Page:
We chased again the next day, though I felt like I was still in a trance after what we'd seen the previous night. As we chased this next day in the same area, we saw some of the damage from the tornado as well as from the even larger tornado that formed just after this one, northeast of Greensburg. We saw wheat fields that were scoured, we saw previously paved roads that were scoured to where only mud and some gravel was left, we saw large stands of trees that were completely debarked, we saw power poles snapped clean off about a quarter of the way up, we saw a crumpled grain elevator and silo, and we saw houses that were destroyed (even saw one house that looked like someone had taken a knife and cleanly sliced off the roof and then carefully laid it down next to the house, right-side up). There were also some dead cattle in places, and the smell of natural gas at times.
I had nightmares about the tornado for weeks afterwards...for at least the next couple of weeks after Greensburg, I saw the tornado lit up by lightning every time I closed my eyes. The tornado sirens went off in Norman a couple of days after we got back, as a funnel cloud was spotted less than a mile from my apartment. I freaked out more than I normally would have, and felt quite scared.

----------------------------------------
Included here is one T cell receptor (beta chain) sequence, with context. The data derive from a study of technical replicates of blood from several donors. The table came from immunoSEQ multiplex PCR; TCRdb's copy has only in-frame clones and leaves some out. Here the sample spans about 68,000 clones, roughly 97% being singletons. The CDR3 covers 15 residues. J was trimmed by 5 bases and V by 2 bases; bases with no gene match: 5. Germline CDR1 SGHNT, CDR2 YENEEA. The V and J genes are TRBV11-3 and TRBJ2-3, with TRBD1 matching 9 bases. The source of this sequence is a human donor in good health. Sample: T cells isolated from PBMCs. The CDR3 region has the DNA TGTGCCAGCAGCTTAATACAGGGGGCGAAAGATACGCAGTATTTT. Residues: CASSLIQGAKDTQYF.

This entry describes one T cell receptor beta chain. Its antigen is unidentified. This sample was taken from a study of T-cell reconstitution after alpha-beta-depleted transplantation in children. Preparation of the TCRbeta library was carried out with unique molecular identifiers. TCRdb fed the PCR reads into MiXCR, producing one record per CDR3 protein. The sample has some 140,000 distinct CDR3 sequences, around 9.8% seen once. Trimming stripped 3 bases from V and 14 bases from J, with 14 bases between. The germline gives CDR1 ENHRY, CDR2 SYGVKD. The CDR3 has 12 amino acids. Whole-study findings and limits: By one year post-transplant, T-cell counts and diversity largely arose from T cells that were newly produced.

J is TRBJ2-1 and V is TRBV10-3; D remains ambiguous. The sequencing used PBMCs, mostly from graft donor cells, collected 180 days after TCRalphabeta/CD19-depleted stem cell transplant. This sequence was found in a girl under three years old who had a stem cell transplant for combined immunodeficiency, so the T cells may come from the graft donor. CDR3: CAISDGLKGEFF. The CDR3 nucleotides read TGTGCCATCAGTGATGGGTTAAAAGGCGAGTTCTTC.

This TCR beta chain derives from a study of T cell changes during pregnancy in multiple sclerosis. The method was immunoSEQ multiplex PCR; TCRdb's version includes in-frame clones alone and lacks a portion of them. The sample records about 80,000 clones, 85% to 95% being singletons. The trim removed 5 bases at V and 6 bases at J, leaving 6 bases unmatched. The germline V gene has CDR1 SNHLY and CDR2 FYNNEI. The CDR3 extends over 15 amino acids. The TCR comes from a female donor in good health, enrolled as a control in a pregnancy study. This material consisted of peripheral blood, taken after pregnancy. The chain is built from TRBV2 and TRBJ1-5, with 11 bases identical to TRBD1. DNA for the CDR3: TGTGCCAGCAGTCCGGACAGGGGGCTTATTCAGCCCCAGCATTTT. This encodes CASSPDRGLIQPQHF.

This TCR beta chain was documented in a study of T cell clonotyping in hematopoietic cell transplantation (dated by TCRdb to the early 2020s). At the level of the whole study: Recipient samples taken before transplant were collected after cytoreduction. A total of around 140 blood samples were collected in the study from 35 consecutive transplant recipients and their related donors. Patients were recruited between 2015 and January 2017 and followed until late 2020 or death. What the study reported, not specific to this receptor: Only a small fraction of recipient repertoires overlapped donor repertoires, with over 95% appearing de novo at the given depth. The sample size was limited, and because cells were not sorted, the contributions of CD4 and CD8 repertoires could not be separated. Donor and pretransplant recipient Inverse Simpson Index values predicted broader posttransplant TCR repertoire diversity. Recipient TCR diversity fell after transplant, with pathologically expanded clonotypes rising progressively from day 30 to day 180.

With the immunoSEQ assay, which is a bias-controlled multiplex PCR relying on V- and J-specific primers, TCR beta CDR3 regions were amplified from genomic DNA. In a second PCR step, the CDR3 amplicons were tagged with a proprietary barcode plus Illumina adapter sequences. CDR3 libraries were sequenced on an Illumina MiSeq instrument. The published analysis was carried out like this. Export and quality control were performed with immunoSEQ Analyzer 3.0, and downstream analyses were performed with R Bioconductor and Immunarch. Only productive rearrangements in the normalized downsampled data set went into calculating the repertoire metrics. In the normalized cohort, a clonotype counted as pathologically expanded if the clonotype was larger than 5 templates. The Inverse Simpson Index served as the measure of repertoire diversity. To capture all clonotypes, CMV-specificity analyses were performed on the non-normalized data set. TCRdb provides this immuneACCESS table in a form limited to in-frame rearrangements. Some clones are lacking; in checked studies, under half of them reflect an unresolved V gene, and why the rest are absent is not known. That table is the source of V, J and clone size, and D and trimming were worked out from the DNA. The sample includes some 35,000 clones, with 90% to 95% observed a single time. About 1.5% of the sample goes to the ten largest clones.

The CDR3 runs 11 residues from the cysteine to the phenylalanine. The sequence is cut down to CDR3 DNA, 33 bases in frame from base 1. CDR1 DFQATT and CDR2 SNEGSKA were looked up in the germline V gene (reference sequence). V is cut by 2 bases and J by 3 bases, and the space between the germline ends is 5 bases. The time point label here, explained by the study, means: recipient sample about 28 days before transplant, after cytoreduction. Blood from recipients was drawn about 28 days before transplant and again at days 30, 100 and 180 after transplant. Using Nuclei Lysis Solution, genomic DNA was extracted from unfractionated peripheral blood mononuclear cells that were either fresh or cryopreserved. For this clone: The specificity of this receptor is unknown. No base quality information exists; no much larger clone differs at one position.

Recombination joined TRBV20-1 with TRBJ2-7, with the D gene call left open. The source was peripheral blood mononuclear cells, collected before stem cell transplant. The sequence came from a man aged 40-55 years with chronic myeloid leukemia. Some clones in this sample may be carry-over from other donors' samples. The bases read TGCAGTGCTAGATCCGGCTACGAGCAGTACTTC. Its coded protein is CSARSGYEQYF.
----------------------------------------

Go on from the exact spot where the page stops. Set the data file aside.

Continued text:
At the time, I wrote, "I never want to see another tornado, I might add...I obviously didn't live through the tornado but witnessing it and some of its damage affected me profoundly. I think it'll be a little while before I can stop freaking out every time I hear thunder and every time there's a tornado warning nearby (these thunderstorms in central Oklahoma the past few nights haven't helped in any sort of emotional recovery)."
It still makes me sick to think back on this day. I will never forget May 4, 2007. It changed my perspective on storm chasing to some extent, and I nearly quit chasing altogether.
The following March, during spring break, Esther came out for a visit. We drove up to Greensburg, to see how the rebuilding was going. Nearly a year after the tornado and our last storm chase, we wanted to see the city again in the hopes of finally setting some of our nightmares to rest. We were very pleased to see that many new homes had been built, and the town seemed to be doing quite well again. I finally was able to get back up on the horse again, and began to chase again in March 2008. However, I did it quite cautiously and did not see any tornadoes that year. I now seek to report any tornadoes and large hail that I see to the National Weather Service, in an effort to assist with improved warnings.